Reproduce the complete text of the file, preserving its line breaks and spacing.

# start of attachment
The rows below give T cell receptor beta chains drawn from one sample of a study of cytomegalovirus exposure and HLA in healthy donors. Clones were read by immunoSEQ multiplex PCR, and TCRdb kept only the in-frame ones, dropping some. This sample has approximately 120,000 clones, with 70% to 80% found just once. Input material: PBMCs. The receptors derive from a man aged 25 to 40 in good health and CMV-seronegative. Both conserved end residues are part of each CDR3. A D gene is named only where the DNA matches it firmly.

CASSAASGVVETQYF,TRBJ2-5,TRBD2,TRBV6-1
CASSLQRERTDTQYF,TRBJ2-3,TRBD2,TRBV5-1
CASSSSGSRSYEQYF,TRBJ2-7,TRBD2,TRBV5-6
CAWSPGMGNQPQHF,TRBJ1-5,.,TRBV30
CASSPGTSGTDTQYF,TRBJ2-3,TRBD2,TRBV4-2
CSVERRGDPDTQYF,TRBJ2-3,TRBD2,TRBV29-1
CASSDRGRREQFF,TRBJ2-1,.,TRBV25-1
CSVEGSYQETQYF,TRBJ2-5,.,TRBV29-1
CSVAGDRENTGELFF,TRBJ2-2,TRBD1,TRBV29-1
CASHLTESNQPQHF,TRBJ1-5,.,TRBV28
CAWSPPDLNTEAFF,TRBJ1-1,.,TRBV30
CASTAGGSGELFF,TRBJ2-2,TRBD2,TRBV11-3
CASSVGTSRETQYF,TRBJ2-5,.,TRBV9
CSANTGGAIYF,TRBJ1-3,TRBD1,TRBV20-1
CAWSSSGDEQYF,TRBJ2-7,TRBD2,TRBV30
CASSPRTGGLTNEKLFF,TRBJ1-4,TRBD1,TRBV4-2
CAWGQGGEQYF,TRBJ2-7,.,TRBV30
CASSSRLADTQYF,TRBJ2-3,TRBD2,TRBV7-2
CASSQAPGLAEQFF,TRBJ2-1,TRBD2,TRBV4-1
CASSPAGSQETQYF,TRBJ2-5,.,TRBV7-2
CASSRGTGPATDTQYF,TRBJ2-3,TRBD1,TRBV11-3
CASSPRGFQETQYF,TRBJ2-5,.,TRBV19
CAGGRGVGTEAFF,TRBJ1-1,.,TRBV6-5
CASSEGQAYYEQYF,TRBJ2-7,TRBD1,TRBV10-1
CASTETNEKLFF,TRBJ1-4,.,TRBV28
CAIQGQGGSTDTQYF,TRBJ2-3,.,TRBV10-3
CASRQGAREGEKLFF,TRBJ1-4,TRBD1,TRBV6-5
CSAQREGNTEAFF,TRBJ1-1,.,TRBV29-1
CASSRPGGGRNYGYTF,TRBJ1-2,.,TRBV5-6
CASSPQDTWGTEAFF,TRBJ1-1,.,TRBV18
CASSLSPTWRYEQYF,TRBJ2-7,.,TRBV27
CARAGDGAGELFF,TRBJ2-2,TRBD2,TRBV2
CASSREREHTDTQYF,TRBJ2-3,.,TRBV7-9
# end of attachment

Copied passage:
The rows below give T cell receptor beta chains drawn from one sample of a study of cytomegalovirus exposure and HLA in healthy donors. Clones were read by immunoSEQ multiplex PCR, and TCRdb kept only the in-frame ones, dropping some. This sample has approximately 120,000 clones, with 70% to 80% found just once. Input material: PBMCs. The receptors derive from a man aged 25 to 40 in good health and CMV-seronegative. Both conserved end residues are part of each CDR3. A D gene is named only where the DNA matches it firmly.

CASSAASGVVETQYF,TRBJ2-5,TRBD2,TRBV6-1
CASSLQRERTDTQYF,TRBJ2-3,TRBD2,TRBV5-1
CASSSSGSRSYEQYF,TRBJ2-7,TRBD2,TRBV5-6
CAWSPGMGNQPQHF,TRBJ1-5,.,TRBV30
CASSPGTSGTDTQYF,TRBJ2-3,TRBD2,TRBV4-2
CSVERRGDPDTQYF,TRBJ2-3,TRBD2,TRBV29-1
CASSDRGRREQFF,TRBJ2-1,.,TRBV25-1
CSVEGSYQETQYF,TRBJ2-5,.,TRBV29-1
CSVAGDRENTGELFF,TRBJ2-2,TRBD1,TRBV29-1
CASHLTESNQPQHF,TRBJ1-5,.,TRBV28
CAWSPPDLNTEAFF,TRBJ1-1,.,TRBV30
CASTAGGSGELFF,TRBJ2-2,TRBD2,TRBV11-3
CASSVGTSRETQYF,TRBJ2-5,.,TRBV9
CSANTGGAIYF,TRBJ1-3,TRBD1,TRBV20-1
CAWSSSGDEQYF,TRBJ2-7,TRBD2,TRBV30
CASSPRTGGLTNEKLFF,TRBJ1-4,TRBD1,TRBV4-2
CAWGQGGEQYF,TRBJ2-7,.,TRBV30
CASSSRLADTQYF,TRBJ2-3,TRBD2,TRBV7-2
CASSQAPGLAEQFF,TRBJ2-1,TRBD2,TRBV4-1
CASSPAGSQETQYF,TRBJ2-5,.,TRBV7-2
CASSRGTGPATDTQYF,TRBJ2-3,TRBD1,TRBV11-3
CASSPRGFQETQYF,TRBJ2-5,.,TRBV19
CAGGRGVGTEAFF,TRBJ1-1,.,TRBV6-5
CASSEGQAYYEQYF,TRBJ2-7,TRBD1,TRBV10-1
CASTETNEKLFF,TRBJ1-4,.,TRBV28
CAIQGQGGSTDTQYF,TRBJ2-3,.,TRBV10-3
CASRQGAREGEKLFF,TRBJ1-4,TRBD1,TRBV6-5
CSAQREGNTEAFF,TRBJ1-1,.,TRBV29-1
CASSRPGGGRNYGYTF,TRBJ1-2,.,TRBV5-6
CASSPQDTWGTEAFF,TRBJ1-1,.,TRBV18
CASSLSPTWRYEQYF,TRBJ2-7,.,TRBV27
CARAGDGAGELFF,TRBJ2-2,TRBD2,TRBV2
CASSREREHTDTQYF,TRBJ2-3,.,TRBV7-9